During the Galilean ministry of our Lord and Savior, the disciples came unto Him, saying: “Who is the greatest in the kingdom of heaven?
“And Jesus called a little child unto him, and set him in the midst of them,
“And said, Verily I say unto you, Except ye be converted, and become as little children, ye shall not enter into the kingdom of heaven.
“Whosoever therefore shall humble himself as this little child, the same is greatest in the kingdom of heaven.
“And whoso shall receive one such little child in my name receiveth me.” (Matt. 18:1–5.) …
[On another occasion,] when the disciples of Jesus attempted to [stop] the children from approaching the Lord, He declared:
“Suffer the little children to come unto me, and forbid them not: for of such is the kingdom of God.
“Verily I say unto you, Whosoever shall not receive the kingdom of God as a little child, he shall not enter therein.
“And he took them up in his arms, put his hands upon them, and blessed them.” (Mark 10:14–16.)
What a magnificent pattern for us to follow. …
Several years ago, I received a letter from a woman who … was ever so anxious for her husband, who as yet was not a member of the Church, to share the joy she felt.
She wrote of a trip which she, her husband, and their three sons made from the family home to Grandmother’s home in Idaho. While driving through Salt Lake City, they were attracted by the message which appeared on a billboard. The message invited them to visit Temple Square. Bob, [her] husband, made the suggestion that a visit would be pleasant. The family entered the visitors’ center, and Father took two sons up a ramp that one called “the ramp to heaven.” Mother and three-year-old Tyler were a bit behind the others, they having paused to appreciate the beautiful paintings which adorned the walls. As they walked toward the magnificent sculpture of Thorvaldsen’s Christus, tiny Tyler bolted from his mother and ran to the base of the Christus, while exclaiming, “It’s Jesus! It’s Jesus!” As Mother attempted to restrain her son, Tyler looked back toward her and his father and said, “Don’t worry. He likes children.” …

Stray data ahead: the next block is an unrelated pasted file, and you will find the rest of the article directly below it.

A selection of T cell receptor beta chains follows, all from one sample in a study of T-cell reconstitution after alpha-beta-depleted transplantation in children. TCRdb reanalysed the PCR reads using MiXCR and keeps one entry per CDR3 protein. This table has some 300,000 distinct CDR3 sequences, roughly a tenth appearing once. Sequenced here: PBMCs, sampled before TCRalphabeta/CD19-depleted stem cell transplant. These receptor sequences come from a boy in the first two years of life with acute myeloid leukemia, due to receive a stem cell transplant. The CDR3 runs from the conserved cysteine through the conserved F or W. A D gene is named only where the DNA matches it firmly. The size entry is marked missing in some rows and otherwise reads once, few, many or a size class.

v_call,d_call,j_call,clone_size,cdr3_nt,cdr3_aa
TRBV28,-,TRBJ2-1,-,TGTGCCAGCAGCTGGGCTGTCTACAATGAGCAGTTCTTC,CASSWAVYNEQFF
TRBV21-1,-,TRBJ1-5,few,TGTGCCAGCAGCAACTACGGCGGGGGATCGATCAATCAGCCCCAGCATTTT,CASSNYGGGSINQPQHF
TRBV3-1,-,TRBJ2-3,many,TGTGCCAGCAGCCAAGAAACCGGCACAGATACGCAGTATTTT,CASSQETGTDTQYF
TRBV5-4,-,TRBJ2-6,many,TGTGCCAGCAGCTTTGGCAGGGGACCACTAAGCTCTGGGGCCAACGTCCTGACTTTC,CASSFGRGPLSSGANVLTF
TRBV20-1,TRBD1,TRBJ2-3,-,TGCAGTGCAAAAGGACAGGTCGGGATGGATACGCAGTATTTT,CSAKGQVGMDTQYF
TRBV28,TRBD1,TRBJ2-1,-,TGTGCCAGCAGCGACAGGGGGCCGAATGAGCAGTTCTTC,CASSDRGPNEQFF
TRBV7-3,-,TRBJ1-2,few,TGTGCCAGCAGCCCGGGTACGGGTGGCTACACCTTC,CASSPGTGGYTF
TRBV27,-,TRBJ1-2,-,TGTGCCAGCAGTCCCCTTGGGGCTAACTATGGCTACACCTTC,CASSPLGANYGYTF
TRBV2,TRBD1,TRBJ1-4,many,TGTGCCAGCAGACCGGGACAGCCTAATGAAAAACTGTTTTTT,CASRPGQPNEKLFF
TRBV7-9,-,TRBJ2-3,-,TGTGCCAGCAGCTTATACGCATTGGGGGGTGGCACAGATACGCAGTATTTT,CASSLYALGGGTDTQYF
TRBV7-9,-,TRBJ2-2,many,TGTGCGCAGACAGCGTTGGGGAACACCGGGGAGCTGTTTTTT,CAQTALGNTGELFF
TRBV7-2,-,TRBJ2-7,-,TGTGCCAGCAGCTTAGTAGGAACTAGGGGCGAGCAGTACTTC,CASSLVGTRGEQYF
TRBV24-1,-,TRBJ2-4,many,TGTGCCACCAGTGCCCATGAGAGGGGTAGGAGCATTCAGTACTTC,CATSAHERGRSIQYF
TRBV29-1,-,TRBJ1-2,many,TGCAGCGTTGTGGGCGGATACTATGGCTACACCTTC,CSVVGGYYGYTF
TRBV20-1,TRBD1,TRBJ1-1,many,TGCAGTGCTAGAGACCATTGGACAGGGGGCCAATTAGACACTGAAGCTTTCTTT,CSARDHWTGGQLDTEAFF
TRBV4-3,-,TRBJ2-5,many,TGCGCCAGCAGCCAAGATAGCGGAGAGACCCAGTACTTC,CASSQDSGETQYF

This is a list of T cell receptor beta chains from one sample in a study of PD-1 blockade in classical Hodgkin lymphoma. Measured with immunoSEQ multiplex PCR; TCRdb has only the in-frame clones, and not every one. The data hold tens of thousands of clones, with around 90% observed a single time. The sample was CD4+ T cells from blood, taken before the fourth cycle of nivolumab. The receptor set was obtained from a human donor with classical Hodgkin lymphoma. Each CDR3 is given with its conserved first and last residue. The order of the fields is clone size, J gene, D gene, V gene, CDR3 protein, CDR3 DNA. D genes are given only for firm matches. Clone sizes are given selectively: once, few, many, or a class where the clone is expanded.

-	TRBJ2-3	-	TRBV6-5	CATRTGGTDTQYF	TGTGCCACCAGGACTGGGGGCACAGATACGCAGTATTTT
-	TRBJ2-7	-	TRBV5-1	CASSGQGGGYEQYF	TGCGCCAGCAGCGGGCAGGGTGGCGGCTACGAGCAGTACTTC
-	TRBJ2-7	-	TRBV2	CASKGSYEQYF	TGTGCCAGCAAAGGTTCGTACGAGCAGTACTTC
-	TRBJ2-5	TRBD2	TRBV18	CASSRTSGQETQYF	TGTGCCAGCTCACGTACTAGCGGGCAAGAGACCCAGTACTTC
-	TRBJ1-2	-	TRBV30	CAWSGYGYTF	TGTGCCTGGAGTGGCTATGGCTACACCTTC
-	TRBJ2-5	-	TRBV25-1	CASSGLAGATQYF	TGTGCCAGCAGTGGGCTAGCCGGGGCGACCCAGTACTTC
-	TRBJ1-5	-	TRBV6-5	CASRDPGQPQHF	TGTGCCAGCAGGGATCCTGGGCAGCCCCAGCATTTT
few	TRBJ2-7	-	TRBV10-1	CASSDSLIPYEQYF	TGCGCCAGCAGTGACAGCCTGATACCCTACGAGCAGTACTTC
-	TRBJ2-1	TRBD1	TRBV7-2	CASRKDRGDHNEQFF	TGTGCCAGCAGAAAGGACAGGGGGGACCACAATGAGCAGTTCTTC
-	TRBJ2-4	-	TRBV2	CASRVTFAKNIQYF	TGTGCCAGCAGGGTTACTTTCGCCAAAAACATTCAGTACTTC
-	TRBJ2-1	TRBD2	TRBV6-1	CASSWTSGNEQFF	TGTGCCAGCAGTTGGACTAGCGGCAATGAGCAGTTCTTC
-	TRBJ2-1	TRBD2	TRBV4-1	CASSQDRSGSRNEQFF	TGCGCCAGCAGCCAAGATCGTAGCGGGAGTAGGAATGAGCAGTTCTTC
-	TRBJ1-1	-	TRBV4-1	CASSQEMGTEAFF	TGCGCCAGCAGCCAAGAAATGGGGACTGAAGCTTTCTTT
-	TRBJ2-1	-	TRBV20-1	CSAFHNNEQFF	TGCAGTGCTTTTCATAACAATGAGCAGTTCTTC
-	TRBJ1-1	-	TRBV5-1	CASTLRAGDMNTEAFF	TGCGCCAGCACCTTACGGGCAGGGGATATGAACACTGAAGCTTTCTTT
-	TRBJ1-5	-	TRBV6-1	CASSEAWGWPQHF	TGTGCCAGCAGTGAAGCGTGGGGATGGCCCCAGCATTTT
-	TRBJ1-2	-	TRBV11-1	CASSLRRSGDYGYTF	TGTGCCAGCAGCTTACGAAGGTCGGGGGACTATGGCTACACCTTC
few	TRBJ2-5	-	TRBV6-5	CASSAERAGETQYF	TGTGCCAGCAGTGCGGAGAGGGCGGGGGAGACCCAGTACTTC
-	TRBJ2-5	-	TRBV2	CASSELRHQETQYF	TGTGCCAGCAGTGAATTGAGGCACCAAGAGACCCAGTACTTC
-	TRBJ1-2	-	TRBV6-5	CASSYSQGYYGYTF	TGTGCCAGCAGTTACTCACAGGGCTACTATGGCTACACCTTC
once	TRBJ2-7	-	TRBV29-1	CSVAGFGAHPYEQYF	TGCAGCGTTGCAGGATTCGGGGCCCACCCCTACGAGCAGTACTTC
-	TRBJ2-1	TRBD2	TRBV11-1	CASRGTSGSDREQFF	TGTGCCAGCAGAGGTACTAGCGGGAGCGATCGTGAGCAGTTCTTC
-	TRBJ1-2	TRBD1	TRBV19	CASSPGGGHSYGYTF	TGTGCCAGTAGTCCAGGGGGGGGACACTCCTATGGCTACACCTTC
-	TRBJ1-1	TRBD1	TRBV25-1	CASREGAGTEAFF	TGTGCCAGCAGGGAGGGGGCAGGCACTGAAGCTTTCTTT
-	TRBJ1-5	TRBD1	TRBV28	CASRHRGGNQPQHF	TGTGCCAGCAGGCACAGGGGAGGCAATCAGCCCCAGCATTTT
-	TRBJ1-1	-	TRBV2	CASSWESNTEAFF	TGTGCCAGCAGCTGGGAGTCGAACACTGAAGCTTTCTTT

As I read this account, I thought of the statement from the book of Isaiah: “And a little child shall lead them” (Isa. 11:6).
The words of a Primary hymn express the feelings of a child’s heart:
Tell me the stories of Jesus I love to hear,
Things I would ask him to tell me if he were here.
Scenes by the wayside, tales of the sea,
Stories of Jesus, tell them to me.
Oh, let me hear how the children stood round his knee.
I shall imagine his blessings resting on me;
Words full of kindness, deeds full of grace,
All in the lovelight of Jesus’ face.
(Children’s Songbook, page 57.)
I know of no more touching passage in scripture than the account of the Savior blessing the children, as recorded in 3 Nephi. The Master spoke movingly to the vast multitude of men, women, and children. Then, responding to their faith and the desire that He tarry longer, He invited them to bring to Him their lame, their blind, and their sick, that He might heal them. With joy they accepted His invitation. The record reveals that “he did heal them every one” (3 Ne. 17:9). …
Concluding this magnificent event, Jesus “wept, … and he took their little children, one by one, and blessed them, and prayed unto the Father for them. …
“And he spake unto the multitude, and said unto them: Behold your little ones.
“And as they looked to behold they cast their eyes towards heaven, and they saw the heavens open, and they saw angels descending out of heaven … ; and they came down and encircled those little ones … ; and the angels did minister unto them” (3 Ne. 17:21, 23–24).
Over and over in my mind I pondered the phrase, “Whosoever shall not receive the kingdom of God as a little child, he shall not enter therein” (Mark 10:15).
(See Ensign, June 2002, pages 3–6.)